Everyone knows and loves tteokbokki (떡볶이), right? The sweet and spicy rice cakes that are one of Korea’s many shining glories of street food, Most of you probably also love ramen/ramyeon (라면)? Well rabokki is the hybrid of those two dishes and we had an adventure making it ourselves, so hopefully you can now too! We used Maangchi’s recipe for tteok (떡) and our own recipe for the sauce. This is only enough for one portion, so adjust as needed for more people!

Ingredients for tteok (rice cakes):

– 3/4 cup of rice flour
– 1 half tsp salt
– 1/5 cup boiling water
– 1 half tsp sesame oil

Ingredients for sauce:

– 1 & 1/2 cups stock (dashi or substitute stock like chicken or vegetable)
– 2 tbsp gochujang (red pepper paste)
– 1/2 tbsp miso/soybean paste (or more depending on your preference)
– 1 tbsp soy sauce
– 2 tsp sugar
– (optionally) 1/2 tsp garlic

Optional toppings:

– Boiled egg
– Green onion
– Anything else your little heart desires.

Step 1:

Make your tteok! Combine rice four and salt, then add in your water, little by little, until you get the right texture. You might need more or less water than us. This is a little tricky but as long as it looks like pictures below (or Maangchi’s) then you’ll have yummy tteok.

Step 2:

Cook the mixture! We microwaved it. Cover it in a bowl with a spot for steam to release and cook for two minutes. Take it out, stir it, cover it back up, and cook it for two more minutes. Ours got a little overcooked because our microwave is strong, so after the first round, check it and adjust your time. You can tell it’s getting overcooked if any of the mixture looks hardened. (You can just cut them off later, don’t worry.)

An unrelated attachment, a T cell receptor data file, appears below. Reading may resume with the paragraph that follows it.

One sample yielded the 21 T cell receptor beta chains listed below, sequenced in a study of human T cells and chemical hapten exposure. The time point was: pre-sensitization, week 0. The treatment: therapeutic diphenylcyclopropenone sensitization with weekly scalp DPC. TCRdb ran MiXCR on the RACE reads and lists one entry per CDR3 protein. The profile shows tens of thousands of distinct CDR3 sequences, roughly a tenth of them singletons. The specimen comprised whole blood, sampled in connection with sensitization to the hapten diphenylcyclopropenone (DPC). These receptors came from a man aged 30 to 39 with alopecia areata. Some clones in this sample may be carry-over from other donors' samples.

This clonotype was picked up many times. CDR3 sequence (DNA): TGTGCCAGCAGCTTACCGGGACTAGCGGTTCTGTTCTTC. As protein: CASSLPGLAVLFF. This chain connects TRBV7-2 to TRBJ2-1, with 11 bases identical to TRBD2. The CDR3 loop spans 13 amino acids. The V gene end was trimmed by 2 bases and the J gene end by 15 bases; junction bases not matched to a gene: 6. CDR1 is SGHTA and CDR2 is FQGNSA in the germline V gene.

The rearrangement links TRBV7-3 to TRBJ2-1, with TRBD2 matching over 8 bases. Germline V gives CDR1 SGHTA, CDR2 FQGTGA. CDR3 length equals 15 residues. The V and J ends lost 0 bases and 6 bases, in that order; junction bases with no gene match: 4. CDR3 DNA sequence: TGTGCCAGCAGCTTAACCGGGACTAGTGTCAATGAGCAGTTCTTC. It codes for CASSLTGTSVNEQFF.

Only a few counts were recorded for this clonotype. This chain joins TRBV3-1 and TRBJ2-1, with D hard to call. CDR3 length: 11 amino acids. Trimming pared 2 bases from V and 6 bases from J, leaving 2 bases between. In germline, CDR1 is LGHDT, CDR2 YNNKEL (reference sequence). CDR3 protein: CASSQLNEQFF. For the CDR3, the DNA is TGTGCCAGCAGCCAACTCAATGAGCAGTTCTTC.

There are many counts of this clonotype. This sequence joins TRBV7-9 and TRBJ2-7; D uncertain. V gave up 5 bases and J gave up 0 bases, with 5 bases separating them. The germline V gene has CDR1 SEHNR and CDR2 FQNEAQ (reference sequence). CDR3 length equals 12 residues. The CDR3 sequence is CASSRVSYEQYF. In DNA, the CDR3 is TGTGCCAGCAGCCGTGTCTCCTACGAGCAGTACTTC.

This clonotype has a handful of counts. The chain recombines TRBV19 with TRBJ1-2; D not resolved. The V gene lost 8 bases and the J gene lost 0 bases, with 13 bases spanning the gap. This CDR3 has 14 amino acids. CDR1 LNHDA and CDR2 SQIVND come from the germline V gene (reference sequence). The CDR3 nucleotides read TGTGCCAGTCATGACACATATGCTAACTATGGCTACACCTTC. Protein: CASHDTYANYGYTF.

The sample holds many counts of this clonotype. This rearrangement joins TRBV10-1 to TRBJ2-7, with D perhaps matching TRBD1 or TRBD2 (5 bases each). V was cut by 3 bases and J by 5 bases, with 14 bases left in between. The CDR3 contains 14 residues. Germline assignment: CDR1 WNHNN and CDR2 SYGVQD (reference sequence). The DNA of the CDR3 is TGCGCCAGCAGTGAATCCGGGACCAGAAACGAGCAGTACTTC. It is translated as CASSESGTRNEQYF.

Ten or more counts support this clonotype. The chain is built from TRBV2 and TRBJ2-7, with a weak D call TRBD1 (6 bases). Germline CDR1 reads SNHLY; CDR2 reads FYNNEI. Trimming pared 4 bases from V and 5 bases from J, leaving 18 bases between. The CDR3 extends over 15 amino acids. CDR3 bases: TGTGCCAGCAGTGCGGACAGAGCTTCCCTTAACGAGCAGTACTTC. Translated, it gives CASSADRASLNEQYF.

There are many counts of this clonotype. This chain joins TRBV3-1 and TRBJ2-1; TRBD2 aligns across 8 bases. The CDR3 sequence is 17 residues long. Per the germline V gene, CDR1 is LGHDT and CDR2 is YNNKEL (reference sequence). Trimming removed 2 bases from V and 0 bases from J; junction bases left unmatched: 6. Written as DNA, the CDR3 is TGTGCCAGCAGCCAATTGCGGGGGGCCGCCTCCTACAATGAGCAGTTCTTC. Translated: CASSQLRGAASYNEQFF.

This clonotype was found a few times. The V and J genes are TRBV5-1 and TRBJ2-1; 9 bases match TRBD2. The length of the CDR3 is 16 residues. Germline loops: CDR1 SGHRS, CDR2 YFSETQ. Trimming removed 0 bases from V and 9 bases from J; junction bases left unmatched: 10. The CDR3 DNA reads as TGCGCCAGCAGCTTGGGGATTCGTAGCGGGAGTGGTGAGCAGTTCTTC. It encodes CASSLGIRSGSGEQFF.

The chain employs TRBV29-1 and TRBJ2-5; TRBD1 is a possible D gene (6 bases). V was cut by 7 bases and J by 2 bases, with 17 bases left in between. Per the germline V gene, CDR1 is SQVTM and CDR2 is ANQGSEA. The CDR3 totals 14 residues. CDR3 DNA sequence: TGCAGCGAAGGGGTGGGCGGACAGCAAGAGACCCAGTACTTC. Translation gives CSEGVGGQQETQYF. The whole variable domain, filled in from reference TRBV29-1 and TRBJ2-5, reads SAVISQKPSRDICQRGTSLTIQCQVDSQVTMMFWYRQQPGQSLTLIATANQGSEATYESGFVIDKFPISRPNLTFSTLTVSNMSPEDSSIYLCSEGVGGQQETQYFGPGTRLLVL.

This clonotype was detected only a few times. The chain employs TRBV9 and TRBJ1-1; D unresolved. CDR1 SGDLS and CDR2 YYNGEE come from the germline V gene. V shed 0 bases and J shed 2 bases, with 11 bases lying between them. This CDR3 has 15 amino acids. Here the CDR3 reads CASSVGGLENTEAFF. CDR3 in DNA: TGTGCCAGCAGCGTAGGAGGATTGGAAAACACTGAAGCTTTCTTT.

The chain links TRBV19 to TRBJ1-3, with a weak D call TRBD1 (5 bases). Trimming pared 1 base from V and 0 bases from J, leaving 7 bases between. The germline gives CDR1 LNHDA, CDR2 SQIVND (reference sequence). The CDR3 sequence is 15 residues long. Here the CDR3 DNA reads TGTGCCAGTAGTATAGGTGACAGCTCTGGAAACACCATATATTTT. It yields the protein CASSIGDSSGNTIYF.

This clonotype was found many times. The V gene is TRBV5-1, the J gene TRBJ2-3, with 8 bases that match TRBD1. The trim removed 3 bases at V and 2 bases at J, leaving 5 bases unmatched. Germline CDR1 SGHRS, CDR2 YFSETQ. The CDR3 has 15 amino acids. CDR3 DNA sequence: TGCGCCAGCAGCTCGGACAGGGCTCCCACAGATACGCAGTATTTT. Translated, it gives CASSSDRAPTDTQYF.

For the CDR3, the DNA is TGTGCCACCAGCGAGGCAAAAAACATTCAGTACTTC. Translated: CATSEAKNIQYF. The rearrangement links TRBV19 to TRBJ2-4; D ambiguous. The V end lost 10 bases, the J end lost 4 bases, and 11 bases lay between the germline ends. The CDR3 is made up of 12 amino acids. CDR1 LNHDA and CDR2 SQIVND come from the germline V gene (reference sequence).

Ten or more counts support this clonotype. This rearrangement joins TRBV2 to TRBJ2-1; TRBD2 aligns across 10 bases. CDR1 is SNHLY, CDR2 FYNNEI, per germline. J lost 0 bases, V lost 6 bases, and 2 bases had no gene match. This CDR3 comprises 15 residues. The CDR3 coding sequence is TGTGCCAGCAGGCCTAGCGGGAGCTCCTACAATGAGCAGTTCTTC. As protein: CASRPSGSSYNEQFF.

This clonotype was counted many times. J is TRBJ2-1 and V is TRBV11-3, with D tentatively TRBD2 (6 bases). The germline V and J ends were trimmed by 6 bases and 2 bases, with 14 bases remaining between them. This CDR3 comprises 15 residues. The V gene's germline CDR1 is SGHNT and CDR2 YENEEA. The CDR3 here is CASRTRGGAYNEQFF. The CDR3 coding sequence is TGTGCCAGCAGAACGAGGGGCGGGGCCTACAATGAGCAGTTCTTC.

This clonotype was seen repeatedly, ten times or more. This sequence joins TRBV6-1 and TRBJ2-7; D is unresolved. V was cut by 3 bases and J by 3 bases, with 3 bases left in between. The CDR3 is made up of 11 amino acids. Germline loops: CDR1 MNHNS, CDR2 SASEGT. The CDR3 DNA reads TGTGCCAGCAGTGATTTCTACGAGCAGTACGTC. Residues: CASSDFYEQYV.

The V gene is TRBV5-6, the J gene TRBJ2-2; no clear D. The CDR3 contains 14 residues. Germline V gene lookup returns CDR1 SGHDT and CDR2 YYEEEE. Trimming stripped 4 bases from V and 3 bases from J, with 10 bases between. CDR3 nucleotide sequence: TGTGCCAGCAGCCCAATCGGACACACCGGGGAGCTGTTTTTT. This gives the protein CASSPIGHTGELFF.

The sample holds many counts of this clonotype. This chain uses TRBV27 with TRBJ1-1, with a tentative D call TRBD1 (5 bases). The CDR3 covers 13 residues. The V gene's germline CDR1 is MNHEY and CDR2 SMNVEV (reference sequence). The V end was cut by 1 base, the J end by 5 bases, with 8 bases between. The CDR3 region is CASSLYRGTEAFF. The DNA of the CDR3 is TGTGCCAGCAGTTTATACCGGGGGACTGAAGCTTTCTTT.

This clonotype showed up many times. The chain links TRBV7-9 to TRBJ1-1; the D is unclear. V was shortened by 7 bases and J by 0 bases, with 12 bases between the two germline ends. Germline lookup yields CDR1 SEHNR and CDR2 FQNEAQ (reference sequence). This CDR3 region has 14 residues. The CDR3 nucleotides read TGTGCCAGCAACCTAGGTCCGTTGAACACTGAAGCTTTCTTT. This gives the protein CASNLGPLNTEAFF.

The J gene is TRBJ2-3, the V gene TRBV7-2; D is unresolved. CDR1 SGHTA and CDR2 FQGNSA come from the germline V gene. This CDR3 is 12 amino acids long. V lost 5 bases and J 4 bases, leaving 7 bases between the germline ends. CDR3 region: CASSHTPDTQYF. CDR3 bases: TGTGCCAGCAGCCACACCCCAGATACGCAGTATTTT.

Step 3:

Once it’s done, pick the surface you’re going to pound it out on, and put down some sesame oil. Then you pound it out! It should take about five minutes of pounding to make it smooth and elastic. You’ll want to use a pestle, but if you don’t have that (like us), the flat side of a meat tenderizer should work just fine!

Step 4:

Fold and roll up the mixture into one long cylinder (which will vary in length depending on how much you make) and cut that cylinder into 6-8 equal pieces. They’ll be a bit messy so roll the small pieces to be as cylindrical as you can get them.

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Step 5:

Add your dashi or other stock to a pan on medium-high heat. Once it barely starts to boil, add your tteok! While those are cooking, you can make your sauce!

Step 6:

In a bowl, add your gochujang, soybean paste, soy sauce, sugar, and other optional flavors if you chose them. Mix them thoroughly.

Step 7:

Add the sauce to your cooking tteok and broth! Note: If you want your ramen to cook with your broth instead of separately, you add it here for the remainder of the cooking time.

Step 8:

Let your sauce boil until it gets glossy and thick. There are lots of different extras that people add into their tteokbokki such as fish cakes (which you would add in step 7), green onions, boiled eggs, cheese, meat, and so many more! We added in a boiled egg because we love it, and it tends to go with both classic tteokbokki and classic ramen.

Step 9:

If you cooked your ramen separately like we did (because the cook was picky about the noodles), add it now!

Step 10:

We eat with our eyes first, right? Step ten would be making it pretty! We added the common green onion as a topping and it looks just as lovely as it tastes. (Tteokkbokki never really looks lovely per se, but it looks delicious.)

Changes you might want to make to your recipe:

Let’s be honest, our tteok were kinda shabby. But that’s okay! They’ll still taste good, and you can work on the texture when you make them again. If you want to avoid that (like us) we recommend buying pre-made tteok from your local Asian market or online.

The sauce was too spicy for us but that can be easily remedied by lowering the amount of gochujang or replacing it with soybean paste.

There are never too many toppings! We wanted more boiled egg and craved for some fish cakes (which we didn’t have.) Cook more instead of less, you’ll thank yourself.

There are so many different recipes for tteokbokki to choose from, and so many that you can build on your own. Just use what you think you want and have fun with it!


Have you tried rabokki? Are you going to try out this recipe? 
Let us know in the comments below, or on our UKP Facebook or Twitter.
We’d love to hear about your experience with it!


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Writer, reader, relatively respectable citizen, part-time merboy and desperate shipper.